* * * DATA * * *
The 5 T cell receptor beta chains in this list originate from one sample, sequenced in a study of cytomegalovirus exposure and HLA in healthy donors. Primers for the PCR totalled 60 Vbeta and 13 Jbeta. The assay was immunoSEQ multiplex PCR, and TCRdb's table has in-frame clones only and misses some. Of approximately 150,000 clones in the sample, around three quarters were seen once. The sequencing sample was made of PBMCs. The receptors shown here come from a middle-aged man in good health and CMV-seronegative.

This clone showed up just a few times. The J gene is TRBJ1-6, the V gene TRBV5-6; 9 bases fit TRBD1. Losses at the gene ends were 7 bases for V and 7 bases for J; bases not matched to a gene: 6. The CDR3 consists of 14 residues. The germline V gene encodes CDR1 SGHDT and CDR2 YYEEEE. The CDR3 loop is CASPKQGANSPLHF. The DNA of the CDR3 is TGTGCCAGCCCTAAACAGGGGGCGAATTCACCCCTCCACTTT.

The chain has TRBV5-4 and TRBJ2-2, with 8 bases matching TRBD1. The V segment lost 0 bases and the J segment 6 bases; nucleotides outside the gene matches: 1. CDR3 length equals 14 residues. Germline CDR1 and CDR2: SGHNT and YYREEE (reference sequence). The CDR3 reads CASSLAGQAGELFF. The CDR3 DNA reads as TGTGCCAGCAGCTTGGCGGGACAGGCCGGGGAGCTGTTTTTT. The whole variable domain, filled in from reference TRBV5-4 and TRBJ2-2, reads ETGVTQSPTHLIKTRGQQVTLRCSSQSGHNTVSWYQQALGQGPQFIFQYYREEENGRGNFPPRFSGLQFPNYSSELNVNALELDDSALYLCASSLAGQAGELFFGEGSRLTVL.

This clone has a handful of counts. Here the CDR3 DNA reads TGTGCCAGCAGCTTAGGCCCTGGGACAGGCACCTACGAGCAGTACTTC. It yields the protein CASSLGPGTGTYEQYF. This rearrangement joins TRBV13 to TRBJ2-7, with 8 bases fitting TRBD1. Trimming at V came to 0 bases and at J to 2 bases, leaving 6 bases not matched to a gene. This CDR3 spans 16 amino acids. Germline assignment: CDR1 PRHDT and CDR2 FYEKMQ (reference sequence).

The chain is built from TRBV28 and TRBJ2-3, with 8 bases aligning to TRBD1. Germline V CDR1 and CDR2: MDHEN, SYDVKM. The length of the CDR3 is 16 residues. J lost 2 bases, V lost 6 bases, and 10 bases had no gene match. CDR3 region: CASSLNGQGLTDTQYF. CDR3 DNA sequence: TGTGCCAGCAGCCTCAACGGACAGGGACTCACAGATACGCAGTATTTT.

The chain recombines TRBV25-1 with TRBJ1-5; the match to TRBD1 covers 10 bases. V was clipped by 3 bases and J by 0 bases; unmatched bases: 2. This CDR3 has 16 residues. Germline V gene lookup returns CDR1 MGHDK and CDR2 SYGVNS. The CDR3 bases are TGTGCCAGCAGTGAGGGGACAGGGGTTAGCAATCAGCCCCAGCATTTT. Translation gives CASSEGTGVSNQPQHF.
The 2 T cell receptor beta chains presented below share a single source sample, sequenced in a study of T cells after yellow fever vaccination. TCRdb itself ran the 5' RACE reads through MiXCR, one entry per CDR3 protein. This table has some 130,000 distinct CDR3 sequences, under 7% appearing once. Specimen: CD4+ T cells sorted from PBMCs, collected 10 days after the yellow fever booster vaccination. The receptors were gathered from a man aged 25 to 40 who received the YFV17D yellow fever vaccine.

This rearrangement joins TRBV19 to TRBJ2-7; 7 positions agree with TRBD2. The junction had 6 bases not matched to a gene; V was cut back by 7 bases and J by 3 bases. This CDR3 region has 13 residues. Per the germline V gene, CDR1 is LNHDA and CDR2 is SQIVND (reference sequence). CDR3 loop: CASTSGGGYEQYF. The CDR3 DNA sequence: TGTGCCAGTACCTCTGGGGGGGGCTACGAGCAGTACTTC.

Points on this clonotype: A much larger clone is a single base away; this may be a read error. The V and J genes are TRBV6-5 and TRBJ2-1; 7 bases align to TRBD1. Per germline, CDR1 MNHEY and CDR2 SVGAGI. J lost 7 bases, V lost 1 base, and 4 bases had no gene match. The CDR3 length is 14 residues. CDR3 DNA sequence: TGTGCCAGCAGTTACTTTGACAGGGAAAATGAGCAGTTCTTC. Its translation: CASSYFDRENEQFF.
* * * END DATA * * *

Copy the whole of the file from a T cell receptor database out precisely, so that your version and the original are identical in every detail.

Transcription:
The 5 T cell receptor beta chains in this list originate from one sample, sequenced in a study of cytomegalovirus exposure and HLA in healthy donors. Primers for the PCR totalled 60 Vbeta and 13 Jbeta. The assay was immunoSEQ multiplex PCR, and TCRdb's table has in-frame clones only and misses some. Of approximately 150,000 clones in the sample, around three quarters were seen once. The sequencing sample was made of PBMCs. The receptors shown here come from a middle-aged man in good health and CMV-seronegative.

This clone showed up just a few times. The J gene is TRBJ1-6, the V gene TRBV5-6; 9 bases fit TRBD1. Losses at the gene ends were 7 bases for V and 7 bases for J; bases not matched to a gene: 6. The CDR3 consists of 14 residues. The germline V gene encodes CDR1 SGHDT and CDR2 YYEEEE. The CDR3 loop is CASPKQGANSPLHF. The DNA of the CDR3 is TGTGCCAGCCCTAAACAGGGGGCGAATTCACCCCTCCACTTT.

The chain has TRBV5-4 and TRBJ2-2, with 8 bases matching TRBD1. The V segment lost 0 bases and the J segment 6 bases; nucleotides outside the gene matches: 1. CDR3 length equals 14 residues. Germline CDR1 and CDR2: SGHNT and YYREEE (reference sequence). The CDR3 reads CASSLAGQAGELFF. The CDR3 DNA reads as TGTGCCAGCAGCTTGGCGGGACAGGCCGGGGAGCTGTTTTTT. The whole variable domain, filled in from reference TRBV5-4 and TRBJ2-2, reads ETGVTQSPTHLIKTRGQQVTLRCSSQSGHNTVSWYQQALGQGPQFIFQYYREEENGRGNFPPRFSGLQFPNYSSELNVNALELDDSALYLCASSLAGQAGELFFGEGSRLTVL.

This clone has a handful of counts. Here the CDR3 DNA reads TGTGCCAGCAGCTTAGGCCCTGGGACAGGCACCTACGAGCAGTACTTC. It yields the protein CASSLGPGTGTYEQYF. This rearrangement joins TRBV13 to TRBJ2-7, with 8 bases fitting TRBD1. Trimming at V came to 0 bases and at J to 2 bases, leaving 6 bases not matched to a gene. This CDR3 spans 16 amino acids. Germline assignment: CDR1 PRHDT and CDR2 FYEKMQ (reference sequence).

The chain is built from TRBV28 and TRBJ2-3, with 8 bases aligning to TRBD1. Germline V CDR1 and CDR2: MDHEN, SYDVKM. The length of the CDR3 is 16 residues. J lost 2 bases, V lost 6 bases, and 10 bases had no gene match. CDR3 region: CASSLNGQGLTDTQYF. CDR3 DNA sequence: TGTGCCAGCAGCCTCAACGGACAGGGACTCACAGATACGCAGTATTTT.

The chain recombines TRBV25-1 with TRBJ1-5; the match to TRBD1 covers 10 bases. V was clipped by 3 bases and J by 0 bases; unmatched bases: 2. This CDR3 has 16 residues. Germline V gene lookup returns CDR1 MGHDK and CDR2 SYGVNS. The CDR3 bases are TGTGCCAGCAGTGAGGGGACAGGGGTTAGCAATCAGCCCCAGCATTTT. Translation gives CASSEGTGVSNQPQHF.
The 2 T cell receptor beta chains presented below share a single source sample, sequenced in a study of T cells after yellow fever vaccination. TCRdb itself ran the 5' RACE reads through MiXCR, one entry per CDR3 protein. This table has some 130,000 distinct CDR3 sequences, under 7% appearing once. Specimen: CD4+ T cells sorted from PBMCs, collected 10 days after the yellow fever booster vaccination. The receptors were gathered from a man aged 25 to 40 who received the YFV17D yellow fever vaccine.

This rearrangement joins TRBV19 to TRBJ2-7; 7 positions agree with TRBD2. The junction had 6 bases not matched to a gene; V was cut back by 7 bases and J by 3 bases. This CDR3 region has 13 residues. Per the germline V gene, CDR1 is LNHDA and CDR2 is SQIVND (reference sequence). CDR3 loop: CASTSGGGYEQYF. The CDR3 DNA sequence: TGTGCCAGTACCTCTGGGGGGGGCTACGAGCAGTACTTC.

Points on this clonotype: A much larger clone is a single base away; this may be a read error. The V and J genes are TRBV6-5 and TRBJ2-1; 7 bases align to TRBD1. Per germline, CDR1 MNHEY and CDR2 SVGAGI. J lost 7 bases, V lost 1 base, and 4 bases had no gene match. The CDR3 length is 14 residues. CDR3 DNA sequence: TGTGCCAGCAGTTACTTTGACAGGGAAAATGAGCAGTTCTTC. Its translation: CASSYFDRENEQFF.